By: Tabitha Hutchison
23 May 2022
In the news:
- On 16 May, the Home Secretary announced in a letter to police forces that she is permanently lifting restrictions on the use of stop-and-search powers under Section 60 of the Criminal Justice and Public Order Act, which give police officers the right to search people without reasonable grounds in an area when they expect serious violence, and to look for weapons before they can be used, or those used in a recent attack. The new changes will lengthen the periods for which the powers can be in force and by which they can be extended, and a lower rank of officer will be able to authorise their deployment. In addition, the officer will now only need to anticipate that serious violence “may” occur, not that it “will” occur. Concerns have consistently been raised around the powers on the basis that they disproportionately affect black and minority ethnic communities. For instance, in the year to March 2021, black people were seven times and Asian people two-and-a-half times more likely to be stopped and searched than white people.
- In the first Ukraine war crimes trial since the invasion by Russia, a Russian tank commander has pleaded guilty to shooting dead a 62-year-old civilian. Even in light of the guilty plea, for the suspect to be convicted and sentenced, the three judges hearing the case will have to reach a unanimous verdict. The suspect faces life in jail.
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9 May 2022
In the news:
- On 2 May, a draft majority opinion of the Supreme Court of the United States was leaked, suggesting that the court has voted to strike down the landmark decision of Roe v Wade and sparking widespread anger. In the opinion, Justice Samuel Alito states that “Roe was egregiously wrong from the start” and that “it is time to heed the Constitution and return the issue of abortion to the people’s elected representatives.” This is the first time in history that a draft decision has been disclosed publicly while a case was still pending. On 3 May, Chief Justice John Roberts confirmed the authenticity of the decision, which would remove federal constitutional protection of abortion rights and leave the decision in the hands of each state.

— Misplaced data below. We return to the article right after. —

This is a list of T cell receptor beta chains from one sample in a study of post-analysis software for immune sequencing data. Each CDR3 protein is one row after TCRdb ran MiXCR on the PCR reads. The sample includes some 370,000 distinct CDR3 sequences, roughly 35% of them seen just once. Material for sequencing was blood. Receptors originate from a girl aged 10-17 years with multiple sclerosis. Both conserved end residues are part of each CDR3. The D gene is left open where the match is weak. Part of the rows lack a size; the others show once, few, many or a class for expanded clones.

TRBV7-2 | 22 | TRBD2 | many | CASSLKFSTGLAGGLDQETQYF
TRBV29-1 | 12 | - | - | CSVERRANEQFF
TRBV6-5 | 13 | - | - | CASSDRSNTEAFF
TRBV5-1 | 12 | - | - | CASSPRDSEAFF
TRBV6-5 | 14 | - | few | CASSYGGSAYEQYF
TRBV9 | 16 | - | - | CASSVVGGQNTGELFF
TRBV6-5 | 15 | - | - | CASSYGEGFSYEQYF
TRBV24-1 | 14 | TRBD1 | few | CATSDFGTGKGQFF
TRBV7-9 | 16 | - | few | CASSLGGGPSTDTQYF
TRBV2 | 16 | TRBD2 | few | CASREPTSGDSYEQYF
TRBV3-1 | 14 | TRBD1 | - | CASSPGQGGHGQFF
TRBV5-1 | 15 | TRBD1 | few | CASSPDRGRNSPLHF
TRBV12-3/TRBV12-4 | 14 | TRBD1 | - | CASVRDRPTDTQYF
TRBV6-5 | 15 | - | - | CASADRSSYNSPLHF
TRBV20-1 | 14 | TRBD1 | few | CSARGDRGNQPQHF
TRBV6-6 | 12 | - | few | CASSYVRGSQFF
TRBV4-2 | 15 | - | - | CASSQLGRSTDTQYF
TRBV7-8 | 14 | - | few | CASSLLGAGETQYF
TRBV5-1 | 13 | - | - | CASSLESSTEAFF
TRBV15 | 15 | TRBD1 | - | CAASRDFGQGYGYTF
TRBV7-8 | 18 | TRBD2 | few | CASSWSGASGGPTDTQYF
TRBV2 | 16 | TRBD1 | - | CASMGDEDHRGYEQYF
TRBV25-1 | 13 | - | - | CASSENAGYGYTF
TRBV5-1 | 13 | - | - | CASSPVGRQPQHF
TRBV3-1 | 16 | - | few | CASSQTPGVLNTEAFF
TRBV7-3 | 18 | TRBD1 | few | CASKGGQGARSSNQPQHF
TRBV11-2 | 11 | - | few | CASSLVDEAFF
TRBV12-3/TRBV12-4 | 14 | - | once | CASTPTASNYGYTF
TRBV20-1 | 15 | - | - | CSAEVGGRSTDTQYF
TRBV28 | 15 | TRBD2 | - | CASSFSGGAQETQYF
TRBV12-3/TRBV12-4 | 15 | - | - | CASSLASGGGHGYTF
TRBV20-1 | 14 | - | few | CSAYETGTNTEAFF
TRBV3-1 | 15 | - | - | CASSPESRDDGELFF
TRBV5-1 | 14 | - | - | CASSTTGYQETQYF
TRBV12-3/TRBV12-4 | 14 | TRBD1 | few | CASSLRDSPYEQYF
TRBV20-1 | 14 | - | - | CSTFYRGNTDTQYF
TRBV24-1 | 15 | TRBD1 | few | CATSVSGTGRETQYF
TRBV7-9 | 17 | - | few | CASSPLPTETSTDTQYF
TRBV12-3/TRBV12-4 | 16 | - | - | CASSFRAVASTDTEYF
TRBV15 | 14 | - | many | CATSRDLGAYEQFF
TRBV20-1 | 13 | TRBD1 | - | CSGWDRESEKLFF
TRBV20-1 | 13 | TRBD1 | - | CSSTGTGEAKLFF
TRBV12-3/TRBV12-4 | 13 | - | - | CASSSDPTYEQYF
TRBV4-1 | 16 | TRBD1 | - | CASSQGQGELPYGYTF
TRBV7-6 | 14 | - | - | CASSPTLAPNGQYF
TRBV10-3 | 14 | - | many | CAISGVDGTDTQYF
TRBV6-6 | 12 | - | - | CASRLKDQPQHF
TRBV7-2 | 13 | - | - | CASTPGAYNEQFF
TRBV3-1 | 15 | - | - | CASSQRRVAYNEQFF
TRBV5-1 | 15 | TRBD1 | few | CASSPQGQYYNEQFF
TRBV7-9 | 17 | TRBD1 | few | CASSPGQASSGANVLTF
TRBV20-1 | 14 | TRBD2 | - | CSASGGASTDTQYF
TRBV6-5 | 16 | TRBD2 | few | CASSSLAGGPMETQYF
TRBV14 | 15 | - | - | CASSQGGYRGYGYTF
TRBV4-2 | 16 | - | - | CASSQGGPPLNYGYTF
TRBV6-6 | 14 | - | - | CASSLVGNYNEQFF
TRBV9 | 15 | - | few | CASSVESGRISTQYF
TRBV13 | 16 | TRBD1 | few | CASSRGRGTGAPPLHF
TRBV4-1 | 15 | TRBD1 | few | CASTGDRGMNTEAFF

- Under a new pilot scheme, victims could have the right to attend full Parole Board hearings from as early as next month. The Parole Board will also be required to take into account victims’ submissions and victims will be allowed to ask questions. Currently, victims can ask to read a statement in person but are not allowed to hear the rest of the evidence.
- Police are investigating a gathering attended by Sir Keir Starmer and Angela Rayner in April 2021. Having initially decided to take no action, Durham Constabulary has now begun conducting an investigation into potential breaches of Covid-19 regulations in light of “significant new information”. Durham Constabulary had previously stated that it had a policy against retrospective Covid fines, after allegations of lockdown breaches by Dominic Cummings.
- On 4 May, foreign secretary Liz Truss announced in a press release that there will be a ban on services exports to Russia, covering services such as accountancy, consultancy and PR advice. Lawyers, however, will still be able to service Russian clients.
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